The retirement age for both men and women within the private sector in the UAE is 60 years, which is considered normal on a global level, according to the Worldwide Benefit and Employment Guidelines, which was released today (Monday, May 12) by HR consultancy firm, Mercer.
However, the report adds that many expat employees in the UAE do not have the same retirement age rights as they would in their home countries. Currently, Saudi Arabia does not have a rule on the retirement age for expats living in the kingdom, but there is a proposal in review that will officially make 60 years as the retirement age, if approved. Women employees in the UAE public sector, meanwhile, are permitted to retire at 55 years, which is five years earlier than their counterparts in the private sector.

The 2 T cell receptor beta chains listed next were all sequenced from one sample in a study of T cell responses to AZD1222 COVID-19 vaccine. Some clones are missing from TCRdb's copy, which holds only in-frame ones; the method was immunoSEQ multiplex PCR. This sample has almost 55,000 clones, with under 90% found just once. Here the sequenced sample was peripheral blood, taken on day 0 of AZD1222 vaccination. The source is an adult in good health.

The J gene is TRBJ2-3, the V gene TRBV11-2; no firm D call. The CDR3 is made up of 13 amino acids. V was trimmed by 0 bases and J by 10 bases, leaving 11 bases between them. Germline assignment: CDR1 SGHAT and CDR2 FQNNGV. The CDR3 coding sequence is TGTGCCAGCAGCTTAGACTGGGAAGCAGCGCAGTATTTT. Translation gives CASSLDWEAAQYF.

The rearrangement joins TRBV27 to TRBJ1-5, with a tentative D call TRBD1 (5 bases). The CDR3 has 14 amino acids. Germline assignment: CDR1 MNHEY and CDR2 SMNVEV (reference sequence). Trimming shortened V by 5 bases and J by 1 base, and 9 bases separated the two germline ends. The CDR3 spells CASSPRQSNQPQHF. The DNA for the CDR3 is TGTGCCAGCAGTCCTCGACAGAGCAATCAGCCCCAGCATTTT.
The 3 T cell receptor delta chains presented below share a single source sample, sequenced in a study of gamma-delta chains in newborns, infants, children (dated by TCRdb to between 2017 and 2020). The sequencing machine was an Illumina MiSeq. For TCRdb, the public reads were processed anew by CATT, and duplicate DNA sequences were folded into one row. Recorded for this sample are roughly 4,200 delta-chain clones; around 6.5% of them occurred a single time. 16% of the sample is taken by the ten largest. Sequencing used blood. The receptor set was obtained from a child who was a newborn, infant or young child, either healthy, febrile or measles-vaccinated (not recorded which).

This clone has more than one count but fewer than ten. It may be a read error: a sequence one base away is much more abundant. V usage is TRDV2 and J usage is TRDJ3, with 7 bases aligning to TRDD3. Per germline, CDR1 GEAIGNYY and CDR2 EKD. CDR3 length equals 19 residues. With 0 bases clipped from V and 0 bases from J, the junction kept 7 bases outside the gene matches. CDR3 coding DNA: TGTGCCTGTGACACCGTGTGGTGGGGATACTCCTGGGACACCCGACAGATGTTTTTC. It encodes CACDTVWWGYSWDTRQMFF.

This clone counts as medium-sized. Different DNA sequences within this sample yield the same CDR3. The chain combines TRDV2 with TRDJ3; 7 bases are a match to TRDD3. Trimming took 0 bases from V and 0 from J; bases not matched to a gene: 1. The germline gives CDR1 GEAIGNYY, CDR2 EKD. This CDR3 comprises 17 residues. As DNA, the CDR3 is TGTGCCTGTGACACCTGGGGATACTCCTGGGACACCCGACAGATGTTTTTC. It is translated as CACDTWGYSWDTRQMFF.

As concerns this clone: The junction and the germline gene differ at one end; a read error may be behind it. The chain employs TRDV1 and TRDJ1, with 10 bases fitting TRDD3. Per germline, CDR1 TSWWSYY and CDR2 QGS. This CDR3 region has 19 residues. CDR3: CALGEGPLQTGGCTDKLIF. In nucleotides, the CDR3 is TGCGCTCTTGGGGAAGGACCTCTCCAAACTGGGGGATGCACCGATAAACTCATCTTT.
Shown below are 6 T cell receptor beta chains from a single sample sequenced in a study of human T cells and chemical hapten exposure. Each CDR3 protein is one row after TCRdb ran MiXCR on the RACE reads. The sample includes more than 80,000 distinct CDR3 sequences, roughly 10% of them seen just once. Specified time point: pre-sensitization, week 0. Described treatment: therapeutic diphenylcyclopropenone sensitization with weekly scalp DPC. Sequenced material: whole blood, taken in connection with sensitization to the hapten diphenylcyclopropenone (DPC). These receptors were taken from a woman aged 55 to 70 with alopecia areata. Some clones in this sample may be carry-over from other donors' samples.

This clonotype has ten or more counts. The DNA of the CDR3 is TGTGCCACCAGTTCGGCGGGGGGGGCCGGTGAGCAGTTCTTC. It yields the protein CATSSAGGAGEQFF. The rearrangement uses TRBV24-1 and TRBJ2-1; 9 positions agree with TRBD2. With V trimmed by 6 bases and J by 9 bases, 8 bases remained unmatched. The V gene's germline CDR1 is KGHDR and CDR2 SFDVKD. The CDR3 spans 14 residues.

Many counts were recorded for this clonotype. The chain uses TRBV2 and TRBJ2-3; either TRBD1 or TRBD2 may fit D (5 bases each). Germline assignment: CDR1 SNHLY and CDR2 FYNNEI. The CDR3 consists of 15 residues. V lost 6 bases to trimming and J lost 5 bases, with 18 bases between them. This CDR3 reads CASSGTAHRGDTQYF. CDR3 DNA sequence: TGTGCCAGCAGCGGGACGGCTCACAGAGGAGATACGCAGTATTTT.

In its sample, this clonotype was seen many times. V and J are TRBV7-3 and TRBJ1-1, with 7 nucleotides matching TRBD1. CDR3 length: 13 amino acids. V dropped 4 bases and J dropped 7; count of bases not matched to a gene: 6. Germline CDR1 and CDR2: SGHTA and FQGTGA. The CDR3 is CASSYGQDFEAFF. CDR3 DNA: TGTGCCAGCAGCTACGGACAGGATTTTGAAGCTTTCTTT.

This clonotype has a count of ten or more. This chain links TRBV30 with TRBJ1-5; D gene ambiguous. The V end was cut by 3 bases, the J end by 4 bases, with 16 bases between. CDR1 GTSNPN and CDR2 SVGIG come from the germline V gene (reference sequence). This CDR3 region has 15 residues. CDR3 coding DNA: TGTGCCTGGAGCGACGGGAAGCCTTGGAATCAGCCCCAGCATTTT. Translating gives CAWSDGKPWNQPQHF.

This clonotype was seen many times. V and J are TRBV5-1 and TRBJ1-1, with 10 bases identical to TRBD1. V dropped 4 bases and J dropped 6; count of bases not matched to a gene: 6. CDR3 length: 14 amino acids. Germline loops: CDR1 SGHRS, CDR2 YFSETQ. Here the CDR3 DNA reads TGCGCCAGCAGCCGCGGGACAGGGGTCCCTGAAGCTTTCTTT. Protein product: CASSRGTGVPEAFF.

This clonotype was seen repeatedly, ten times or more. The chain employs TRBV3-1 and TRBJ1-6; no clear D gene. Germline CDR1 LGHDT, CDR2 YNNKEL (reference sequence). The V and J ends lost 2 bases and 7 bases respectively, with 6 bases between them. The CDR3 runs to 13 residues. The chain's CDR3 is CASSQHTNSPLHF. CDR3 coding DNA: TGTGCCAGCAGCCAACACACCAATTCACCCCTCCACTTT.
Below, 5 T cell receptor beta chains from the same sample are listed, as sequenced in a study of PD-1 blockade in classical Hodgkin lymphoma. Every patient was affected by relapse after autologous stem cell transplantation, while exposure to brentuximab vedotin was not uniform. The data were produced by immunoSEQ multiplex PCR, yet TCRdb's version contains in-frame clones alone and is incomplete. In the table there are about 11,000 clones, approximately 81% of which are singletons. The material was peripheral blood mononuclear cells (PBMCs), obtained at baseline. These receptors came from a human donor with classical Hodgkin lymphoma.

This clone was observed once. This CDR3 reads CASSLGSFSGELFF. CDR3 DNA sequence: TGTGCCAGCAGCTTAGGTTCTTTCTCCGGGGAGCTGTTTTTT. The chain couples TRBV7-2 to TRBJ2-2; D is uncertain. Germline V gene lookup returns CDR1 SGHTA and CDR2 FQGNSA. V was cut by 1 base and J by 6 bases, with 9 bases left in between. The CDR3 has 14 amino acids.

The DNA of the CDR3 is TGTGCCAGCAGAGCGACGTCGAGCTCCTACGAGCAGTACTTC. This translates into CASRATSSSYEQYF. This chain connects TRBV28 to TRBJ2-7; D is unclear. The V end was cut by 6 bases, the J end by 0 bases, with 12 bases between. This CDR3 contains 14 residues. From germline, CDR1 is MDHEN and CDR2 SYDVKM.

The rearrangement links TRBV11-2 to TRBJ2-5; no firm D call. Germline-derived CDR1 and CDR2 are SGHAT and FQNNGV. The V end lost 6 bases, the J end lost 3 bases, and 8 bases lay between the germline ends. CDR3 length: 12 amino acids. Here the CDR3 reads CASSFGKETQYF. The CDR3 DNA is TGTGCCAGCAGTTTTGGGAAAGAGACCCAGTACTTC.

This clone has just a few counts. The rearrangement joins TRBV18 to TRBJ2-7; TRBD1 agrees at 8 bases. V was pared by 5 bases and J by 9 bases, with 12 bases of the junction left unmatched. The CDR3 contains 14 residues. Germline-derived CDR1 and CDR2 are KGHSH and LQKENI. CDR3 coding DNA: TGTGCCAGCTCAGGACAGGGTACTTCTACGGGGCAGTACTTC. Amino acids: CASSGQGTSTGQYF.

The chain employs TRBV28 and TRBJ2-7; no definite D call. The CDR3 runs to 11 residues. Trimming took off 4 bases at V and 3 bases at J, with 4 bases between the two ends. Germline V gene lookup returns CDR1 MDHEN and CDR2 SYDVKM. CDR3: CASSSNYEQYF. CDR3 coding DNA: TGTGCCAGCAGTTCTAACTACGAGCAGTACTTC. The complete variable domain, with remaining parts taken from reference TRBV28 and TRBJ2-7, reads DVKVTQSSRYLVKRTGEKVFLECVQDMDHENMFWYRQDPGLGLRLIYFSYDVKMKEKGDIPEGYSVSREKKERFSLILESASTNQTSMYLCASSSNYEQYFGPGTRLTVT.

According to the report, other countries that allow women to retire earlier include Saudi Arabia, Jordan, Russia, Taiwan and Vietnam. In countries, such as the UK, Argentina, Austria, Chile, Serbia and Poland, the same is applicable; however, the overall retirement age differs between 65 years for men and 60 years for women. Employees in Indonesia and Thailand are permitted to retire at the age of 55 years, while, in India, it ranges between 55 years and 58 years.
Mazen Abukhater, principal at Mercer, says: “This report is significant because, whether multinationals operate in two countries or in more than 20, they are facing increasingly complex and distinct rules and regulations and common practices relating to retirement that can have a substantial impact on their operations.” The Worldwide Benefit and Employment report also reveals that only two participating countries in the study, Pakistan and Morocco, permits earlier retirement in the mining sector. The general retirement age in Pakistan is 60 years for men and 55 years for women, but those employed in the mining industry can retire five years earlier. The same is applicable for Morocco, although employees must complete five years of service to be eligible.